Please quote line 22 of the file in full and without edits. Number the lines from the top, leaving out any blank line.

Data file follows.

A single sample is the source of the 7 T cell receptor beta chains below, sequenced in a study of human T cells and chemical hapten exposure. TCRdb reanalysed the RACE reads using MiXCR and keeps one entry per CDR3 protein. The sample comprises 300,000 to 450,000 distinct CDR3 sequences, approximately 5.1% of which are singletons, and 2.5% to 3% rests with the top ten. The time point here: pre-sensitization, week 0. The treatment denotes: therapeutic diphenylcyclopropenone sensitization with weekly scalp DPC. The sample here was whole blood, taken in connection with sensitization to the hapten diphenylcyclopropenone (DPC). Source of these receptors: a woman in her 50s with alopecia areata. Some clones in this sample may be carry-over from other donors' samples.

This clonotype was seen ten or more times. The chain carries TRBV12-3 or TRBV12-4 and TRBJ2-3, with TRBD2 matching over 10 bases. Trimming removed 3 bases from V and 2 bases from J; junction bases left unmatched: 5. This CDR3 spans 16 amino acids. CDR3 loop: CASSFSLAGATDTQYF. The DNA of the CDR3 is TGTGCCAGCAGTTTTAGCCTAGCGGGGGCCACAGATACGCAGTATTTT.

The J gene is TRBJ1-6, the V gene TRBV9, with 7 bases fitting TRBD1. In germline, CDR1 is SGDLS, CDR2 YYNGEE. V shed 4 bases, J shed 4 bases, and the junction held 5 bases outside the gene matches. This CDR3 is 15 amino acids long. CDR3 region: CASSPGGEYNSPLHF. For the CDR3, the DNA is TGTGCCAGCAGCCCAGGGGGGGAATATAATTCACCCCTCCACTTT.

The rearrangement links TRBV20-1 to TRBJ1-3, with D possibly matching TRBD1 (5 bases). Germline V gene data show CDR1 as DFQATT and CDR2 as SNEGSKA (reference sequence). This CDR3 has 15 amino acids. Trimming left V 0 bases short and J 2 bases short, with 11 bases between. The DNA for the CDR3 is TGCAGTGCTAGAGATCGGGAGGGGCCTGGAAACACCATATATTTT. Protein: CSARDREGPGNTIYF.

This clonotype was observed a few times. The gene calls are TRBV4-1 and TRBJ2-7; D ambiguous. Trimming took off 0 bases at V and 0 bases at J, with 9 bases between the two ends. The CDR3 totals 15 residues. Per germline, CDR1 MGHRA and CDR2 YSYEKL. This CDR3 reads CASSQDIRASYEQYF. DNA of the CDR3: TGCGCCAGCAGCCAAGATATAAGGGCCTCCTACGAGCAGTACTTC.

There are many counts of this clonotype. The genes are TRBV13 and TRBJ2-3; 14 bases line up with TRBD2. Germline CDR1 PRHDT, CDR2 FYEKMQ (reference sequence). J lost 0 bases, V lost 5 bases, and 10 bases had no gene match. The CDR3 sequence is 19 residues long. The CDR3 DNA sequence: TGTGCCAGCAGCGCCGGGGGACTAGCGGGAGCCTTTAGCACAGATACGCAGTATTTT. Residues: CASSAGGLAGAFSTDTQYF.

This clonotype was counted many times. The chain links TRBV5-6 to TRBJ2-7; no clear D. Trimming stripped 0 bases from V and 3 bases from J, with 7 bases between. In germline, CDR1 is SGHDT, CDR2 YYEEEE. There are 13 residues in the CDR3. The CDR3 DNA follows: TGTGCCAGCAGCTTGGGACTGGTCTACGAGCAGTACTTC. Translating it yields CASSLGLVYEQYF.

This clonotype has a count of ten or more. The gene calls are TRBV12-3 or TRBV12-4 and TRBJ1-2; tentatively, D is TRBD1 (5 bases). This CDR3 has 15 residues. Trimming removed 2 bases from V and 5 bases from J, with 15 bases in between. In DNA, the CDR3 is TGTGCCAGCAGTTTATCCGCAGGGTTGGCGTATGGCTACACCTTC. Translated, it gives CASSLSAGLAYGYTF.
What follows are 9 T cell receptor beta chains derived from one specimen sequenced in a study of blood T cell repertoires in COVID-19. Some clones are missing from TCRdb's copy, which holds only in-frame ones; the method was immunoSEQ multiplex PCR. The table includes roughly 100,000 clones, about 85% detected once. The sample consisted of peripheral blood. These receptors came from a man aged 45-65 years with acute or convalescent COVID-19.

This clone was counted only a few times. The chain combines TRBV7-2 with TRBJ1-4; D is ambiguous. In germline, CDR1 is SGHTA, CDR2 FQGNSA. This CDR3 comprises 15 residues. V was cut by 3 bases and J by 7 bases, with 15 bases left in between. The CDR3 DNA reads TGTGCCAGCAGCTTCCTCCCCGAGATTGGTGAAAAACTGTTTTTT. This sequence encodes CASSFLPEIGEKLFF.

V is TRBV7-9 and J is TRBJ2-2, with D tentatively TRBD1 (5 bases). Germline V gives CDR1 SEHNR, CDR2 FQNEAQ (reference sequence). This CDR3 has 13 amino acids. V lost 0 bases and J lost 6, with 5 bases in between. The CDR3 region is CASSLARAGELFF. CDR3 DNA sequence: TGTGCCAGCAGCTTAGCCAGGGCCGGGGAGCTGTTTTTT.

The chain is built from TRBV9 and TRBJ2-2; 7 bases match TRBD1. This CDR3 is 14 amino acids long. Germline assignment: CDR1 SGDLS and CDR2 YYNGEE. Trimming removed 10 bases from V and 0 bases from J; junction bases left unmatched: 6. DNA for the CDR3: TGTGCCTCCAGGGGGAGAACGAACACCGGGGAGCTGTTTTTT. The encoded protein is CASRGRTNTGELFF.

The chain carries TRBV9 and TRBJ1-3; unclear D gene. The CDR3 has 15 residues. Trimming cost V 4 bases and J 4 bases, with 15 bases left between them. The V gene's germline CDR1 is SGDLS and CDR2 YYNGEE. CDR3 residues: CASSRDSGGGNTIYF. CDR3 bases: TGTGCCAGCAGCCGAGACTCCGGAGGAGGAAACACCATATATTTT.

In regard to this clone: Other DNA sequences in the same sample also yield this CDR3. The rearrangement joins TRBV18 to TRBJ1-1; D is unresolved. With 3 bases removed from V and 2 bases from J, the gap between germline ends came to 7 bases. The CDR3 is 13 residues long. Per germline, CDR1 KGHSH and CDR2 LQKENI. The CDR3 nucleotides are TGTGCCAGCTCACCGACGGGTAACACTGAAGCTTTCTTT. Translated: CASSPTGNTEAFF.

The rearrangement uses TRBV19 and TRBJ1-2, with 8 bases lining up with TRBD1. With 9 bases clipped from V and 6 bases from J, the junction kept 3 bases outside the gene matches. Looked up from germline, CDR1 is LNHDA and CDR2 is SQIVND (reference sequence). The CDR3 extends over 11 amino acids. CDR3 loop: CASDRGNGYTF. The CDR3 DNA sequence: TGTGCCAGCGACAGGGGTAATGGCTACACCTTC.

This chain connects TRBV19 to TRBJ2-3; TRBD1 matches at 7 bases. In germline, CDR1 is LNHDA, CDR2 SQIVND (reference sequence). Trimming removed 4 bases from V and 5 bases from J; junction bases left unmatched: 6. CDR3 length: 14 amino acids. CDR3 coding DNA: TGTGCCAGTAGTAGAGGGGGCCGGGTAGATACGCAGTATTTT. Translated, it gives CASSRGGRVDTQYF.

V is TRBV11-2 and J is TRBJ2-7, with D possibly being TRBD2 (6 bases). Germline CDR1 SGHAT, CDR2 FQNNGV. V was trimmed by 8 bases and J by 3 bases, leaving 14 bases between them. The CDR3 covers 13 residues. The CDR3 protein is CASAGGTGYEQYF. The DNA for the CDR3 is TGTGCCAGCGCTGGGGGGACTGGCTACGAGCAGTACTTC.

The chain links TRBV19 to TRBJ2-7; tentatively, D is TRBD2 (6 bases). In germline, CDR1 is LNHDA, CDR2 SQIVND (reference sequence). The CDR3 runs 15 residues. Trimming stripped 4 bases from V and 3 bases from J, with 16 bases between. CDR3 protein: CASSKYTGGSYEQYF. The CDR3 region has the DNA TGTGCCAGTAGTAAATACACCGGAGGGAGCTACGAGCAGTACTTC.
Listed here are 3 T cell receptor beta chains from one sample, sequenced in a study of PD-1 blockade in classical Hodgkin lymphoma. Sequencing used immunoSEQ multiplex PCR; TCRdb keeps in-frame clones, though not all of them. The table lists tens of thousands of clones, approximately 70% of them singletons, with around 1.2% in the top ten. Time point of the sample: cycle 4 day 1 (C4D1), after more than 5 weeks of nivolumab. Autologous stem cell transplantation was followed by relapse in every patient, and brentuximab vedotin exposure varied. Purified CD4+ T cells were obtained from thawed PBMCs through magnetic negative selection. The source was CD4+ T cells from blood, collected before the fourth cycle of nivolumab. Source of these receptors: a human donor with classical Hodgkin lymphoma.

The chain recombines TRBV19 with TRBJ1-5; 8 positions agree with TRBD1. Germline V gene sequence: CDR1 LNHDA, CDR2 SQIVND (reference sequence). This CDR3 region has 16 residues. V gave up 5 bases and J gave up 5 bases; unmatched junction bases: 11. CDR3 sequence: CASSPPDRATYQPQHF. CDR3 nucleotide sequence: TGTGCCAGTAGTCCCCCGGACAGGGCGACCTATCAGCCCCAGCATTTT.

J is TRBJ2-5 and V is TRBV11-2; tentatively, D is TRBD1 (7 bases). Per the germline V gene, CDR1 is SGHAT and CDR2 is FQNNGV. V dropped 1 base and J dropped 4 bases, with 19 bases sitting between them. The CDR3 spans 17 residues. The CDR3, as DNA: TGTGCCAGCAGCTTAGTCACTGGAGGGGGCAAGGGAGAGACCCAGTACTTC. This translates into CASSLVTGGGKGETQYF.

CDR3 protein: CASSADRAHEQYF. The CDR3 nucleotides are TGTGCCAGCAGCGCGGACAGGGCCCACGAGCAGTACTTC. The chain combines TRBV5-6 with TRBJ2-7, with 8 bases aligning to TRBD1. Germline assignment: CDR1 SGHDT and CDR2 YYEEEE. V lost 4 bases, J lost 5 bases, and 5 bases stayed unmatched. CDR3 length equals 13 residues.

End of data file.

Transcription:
CDR3 protein: CASSADRAHEQYF. The CDR3 nucleotides are TGTGCCAGCAGCGCGGACAGGGCCCACGAGCAGTACTTC. The chain combines TRBV5-6 with TRBJ2-7, with 8 bases aligning to TRBD1. Germline assignment: CDR1 SGHDT and CDR2 YYEEEE. V lost 4 bases, J lost 5 bases, and 5 bases stayed unmatched. CDR3 length equals 13 residues.